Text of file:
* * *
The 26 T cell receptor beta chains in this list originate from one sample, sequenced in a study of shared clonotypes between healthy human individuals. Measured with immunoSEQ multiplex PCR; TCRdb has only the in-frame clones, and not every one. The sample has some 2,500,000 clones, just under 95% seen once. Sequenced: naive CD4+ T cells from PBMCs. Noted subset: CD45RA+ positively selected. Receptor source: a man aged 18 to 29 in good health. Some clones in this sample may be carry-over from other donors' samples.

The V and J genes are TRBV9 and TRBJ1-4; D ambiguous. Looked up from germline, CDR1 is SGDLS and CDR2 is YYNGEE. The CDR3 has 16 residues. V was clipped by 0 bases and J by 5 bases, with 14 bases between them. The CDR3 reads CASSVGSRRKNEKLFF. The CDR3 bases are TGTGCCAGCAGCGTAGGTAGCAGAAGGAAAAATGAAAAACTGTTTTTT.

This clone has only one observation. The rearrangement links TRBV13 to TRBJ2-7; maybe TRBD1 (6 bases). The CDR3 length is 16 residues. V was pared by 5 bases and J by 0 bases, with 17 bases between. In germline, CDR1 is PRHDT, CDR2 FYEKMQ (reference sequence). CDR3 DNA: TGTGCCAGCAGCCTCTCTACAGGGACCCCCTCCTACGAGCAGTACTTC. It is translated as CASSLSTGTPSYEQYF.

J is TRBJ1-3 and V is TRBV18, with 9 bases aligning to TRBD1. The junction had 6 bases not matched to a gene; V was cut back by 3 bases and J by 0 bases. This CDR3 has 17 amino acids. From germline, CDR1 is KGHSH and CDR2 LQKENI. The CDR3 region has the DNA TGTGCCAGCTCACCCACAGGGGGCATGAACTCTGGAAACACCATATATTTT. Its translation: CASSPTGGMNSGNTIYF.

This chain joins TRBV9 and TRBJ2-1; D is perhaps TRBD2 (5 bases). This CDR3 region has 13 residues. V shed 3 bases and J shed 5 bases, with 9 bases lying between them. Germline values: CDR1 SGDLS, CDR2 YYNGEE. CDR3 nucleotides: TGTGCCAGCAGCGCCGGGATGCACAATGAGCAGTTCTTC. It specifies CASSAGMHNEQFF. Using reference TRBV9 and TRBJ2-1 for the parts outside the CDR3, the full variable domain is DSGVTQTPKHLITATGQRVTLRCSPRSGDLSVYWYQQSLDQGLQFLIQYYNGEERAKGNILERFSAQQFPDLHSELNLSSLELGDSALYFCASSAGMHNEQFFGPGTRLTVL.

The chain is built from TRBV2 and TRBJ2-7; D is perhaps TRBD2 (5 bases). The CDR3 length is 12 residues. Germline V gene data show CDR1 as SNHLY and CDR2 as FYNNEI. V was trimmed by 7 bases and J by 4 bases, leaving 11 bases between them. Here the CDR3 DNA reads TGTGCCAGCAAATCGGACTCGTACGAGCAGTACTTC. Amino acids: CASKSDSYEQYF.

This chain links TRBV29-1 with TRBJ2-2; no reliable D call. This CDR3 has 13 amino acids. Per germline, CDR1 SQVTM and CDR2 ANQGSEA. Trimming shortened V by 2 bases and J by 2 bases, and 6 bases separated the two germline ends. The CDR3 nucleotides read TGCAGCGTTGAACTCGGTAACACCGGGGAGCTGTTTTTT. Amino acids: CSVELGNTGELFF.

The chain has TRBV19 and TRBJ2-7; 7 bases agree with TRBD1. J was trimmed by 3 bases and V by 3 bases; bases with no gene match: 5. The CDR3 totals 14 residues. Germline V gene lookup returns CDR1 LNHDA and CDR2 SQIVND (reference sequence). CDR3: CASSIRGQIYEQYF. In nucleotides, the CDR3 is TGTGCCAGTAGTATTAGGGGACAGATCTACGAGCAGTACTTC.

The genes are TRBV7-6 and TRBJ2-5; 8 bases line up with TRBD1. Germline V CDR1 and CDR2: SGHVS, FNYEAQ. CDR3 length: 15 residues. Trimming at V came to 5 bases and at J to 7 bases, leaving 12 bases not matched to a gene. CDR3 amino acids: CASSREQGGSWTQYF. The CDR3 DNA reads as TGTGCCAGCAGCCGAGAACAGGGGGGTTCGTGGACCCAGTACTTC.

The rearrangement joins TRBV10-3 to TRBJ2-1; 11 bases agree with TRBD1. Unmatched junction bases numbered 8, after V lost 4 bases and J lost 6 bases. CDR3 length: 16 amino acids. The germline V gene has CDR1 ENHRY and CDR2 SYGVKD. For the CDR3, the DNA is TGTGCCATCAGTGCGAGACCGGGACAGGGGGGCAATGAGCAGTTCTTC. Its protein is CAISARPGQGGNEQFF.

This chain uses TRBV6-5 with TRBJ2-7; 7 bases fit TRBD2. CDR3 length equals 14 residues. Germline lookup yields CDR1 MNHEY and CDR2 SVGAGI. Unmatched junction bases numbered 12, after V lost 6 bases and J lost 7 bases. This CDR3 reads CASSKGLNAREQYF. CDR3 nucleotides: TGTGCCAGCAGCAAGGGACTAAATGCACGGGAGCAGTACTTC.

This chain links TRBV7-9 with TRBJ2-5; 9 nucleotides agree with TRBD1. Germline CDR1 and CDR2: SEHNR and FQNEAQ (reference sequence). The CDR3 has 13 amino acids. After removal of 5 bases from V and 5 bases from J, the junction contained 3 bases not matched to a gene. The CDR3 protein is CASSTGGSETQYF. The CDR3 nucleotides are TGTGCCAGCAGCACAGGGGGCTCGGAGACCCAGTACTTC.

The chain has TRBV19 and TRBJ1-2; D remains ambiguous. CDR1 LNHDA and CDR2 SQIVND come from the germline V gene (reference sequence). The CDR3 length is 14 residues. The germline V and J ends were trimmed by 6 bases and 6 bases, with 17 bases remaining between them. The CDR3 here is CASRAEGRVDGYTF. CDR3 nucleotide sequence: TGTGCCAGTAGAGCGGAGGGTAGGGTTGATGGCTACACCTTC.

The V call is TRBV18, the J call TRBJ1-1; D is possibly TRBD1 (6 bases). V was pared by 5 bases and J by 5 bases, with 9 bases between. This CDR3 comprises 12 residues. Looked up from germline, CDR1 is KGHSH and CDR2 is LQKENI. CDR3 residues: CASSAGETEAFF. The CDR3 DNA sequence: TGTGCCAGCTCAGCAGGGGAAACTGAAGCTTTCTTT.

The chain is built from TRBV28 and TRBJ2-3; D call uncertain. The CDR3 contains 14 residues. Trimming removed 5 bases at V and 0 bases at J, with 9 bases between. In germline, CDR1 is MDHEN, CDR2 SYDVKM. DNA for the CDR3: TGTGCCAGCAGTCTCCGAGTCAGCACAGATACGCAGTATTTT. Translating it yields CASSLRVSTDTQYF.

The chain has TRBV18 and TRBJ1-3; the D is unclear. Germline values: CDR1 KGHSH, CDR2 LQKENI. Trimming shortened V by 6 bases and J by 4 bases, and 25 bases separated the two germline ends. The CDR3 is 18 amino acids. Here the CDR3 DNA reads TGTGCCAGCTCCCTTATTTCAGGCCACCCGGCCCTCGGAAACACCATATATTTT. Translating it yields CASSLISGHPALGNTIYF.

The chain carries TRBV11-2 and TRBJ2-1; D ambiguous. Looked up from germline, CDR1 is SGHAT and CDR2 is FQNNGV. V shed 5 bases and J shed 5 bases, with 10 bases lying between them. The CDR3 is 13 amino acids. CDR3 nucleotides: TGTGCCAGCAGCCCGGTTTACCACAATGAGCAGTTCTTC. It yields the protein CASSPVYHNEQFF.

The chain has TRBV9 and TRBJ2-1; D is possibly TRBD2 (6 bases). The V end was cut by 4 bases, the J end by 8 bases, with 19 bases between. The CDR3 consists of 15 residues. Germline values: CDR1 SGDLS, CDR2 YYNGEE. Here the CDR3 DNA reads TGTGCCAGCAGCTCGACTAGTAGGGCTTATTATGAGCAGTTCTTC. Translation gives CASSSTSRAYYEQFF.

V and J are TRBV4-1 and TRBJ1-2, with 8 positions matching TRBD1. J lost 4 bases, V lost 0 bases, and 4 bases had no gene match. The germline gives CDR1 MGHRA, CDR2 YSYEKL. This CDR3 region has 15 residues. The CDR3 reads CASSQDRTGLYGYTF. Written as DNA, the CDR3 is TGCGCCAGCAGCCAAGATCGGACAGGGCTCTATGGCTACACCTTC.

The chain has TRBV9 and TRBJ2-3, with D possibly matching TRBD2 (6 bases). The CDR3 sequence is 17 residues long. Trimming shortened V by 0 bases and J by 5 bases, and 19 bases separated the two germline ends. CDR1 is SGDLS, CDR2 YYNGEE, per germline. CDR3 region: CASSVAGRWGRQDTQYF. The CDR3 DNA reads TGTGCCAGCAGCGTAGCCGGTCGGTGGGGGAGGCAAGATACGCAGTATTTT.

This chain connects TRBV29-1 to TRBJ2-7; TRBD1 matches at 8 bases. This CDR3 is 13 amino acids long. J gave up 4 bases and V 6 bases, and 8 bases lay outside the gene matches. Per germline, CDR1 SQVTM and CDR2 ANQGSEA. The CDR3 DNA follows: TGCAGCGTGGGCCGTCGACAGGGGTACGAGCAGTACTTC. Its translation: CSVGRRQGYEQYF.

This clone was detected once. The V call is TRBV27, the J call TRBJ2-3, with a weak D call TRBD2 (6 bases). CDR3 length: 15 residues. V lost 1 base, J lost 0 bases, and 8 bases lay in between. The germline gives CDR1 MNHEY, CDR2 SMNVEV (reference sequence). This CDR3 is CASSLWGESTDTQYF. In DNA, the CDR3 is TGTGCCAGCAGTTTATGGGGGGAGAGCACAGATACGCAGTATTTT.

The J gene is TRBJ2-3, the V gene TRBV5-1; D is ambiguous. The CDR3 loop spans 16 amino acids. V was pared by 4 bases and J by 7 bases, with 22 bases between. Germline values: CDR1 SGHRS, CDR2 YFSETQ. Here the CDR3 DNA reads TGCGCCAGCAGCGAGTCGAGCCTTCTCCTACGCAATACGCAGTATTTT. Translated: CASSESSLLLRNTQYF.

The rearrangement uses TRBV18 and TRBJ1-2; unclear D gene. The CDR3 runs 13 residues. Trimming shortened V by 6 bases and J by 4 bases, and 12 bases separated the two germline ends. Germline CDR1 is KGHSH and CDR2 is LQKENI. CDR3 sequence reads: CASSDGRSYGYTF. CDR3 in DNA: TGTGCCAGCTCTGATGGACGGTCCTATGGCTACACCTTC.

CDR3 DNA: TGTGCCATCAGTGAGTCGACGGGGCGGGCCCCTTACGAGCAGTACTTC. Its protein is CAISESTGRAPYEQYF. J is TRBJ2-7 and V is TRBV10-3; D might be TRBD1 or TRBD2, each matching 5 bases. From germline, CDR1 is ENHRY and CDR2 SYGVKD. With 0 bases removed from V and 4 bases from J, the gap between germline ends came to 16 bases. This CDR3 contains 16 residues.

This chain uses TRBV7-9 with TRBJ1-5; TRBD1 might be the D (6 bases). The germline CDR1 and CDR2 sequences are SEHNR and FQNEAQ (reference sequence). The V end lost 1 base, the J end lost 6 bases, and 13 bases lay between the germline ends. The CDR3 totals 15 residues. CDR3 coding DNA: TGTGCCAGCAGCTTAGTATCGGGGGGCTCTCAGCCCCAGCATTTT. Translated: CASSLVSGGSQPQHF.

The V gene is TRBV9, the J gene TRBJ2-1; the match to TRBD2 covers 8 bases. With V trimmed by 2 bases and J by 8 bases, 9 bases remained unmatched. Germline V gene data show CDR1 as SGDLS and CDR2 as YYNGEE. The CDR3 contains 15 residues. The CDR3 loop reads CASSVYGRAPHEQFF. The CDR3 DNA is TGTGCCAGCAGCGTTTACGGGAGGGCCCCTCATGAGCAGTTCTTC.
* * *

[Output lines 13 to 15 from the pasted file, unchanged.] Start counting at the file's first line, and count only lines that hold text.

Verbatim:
The chain has TRBV19 and TRBJ1-2; D remains ambiguous. CDR1 LNHDA and CDR2 SQIVND come from the germline V gene (reference sequence). The CDR3 length is 14 residues. The germline V and J ends were trimmed by 6 bases and 6 bases, with 17 bases remaining between them. The CDR3 here is CASRAEGRVDGYTF. CDR3 nucleotide sequence: TGTGCCAGTAGAGCGGAGGGTAGGGTTGATGGCTACACCTTC.

The V call is TRBV18, the J call TRBJ1-1; D is possibly TRBD1 (6 bases). V was pared by 5 bases and J by 5 bases, with 9 bases between. This CDR3 comprises 12 residues. Looked up from germline, CDR1 is KGHSH and CDR2 is LQKENI. CDR3 residues: CASSAGETEAFF. The CDR3 DNA sequence: TGTGCCAGCTCAGCAGGGGAAACTGAAGCTTTCTTT.

The chain is built from TRBV28 and TRBJ2-3; D call uncertain. The CDR3 contains 14 residues. Trimming removed 5 bases at V and 0 bases at J, with 9 bases between. In germline, CDR1 is MDHEN, CDR2 SYDVKM. DNA for the CDR3: TGTGCCAGCAGTCTCCGAGTCAGCACAGATACGCAGTATTTT. Translating it yields CASSLRVSTDTQYF.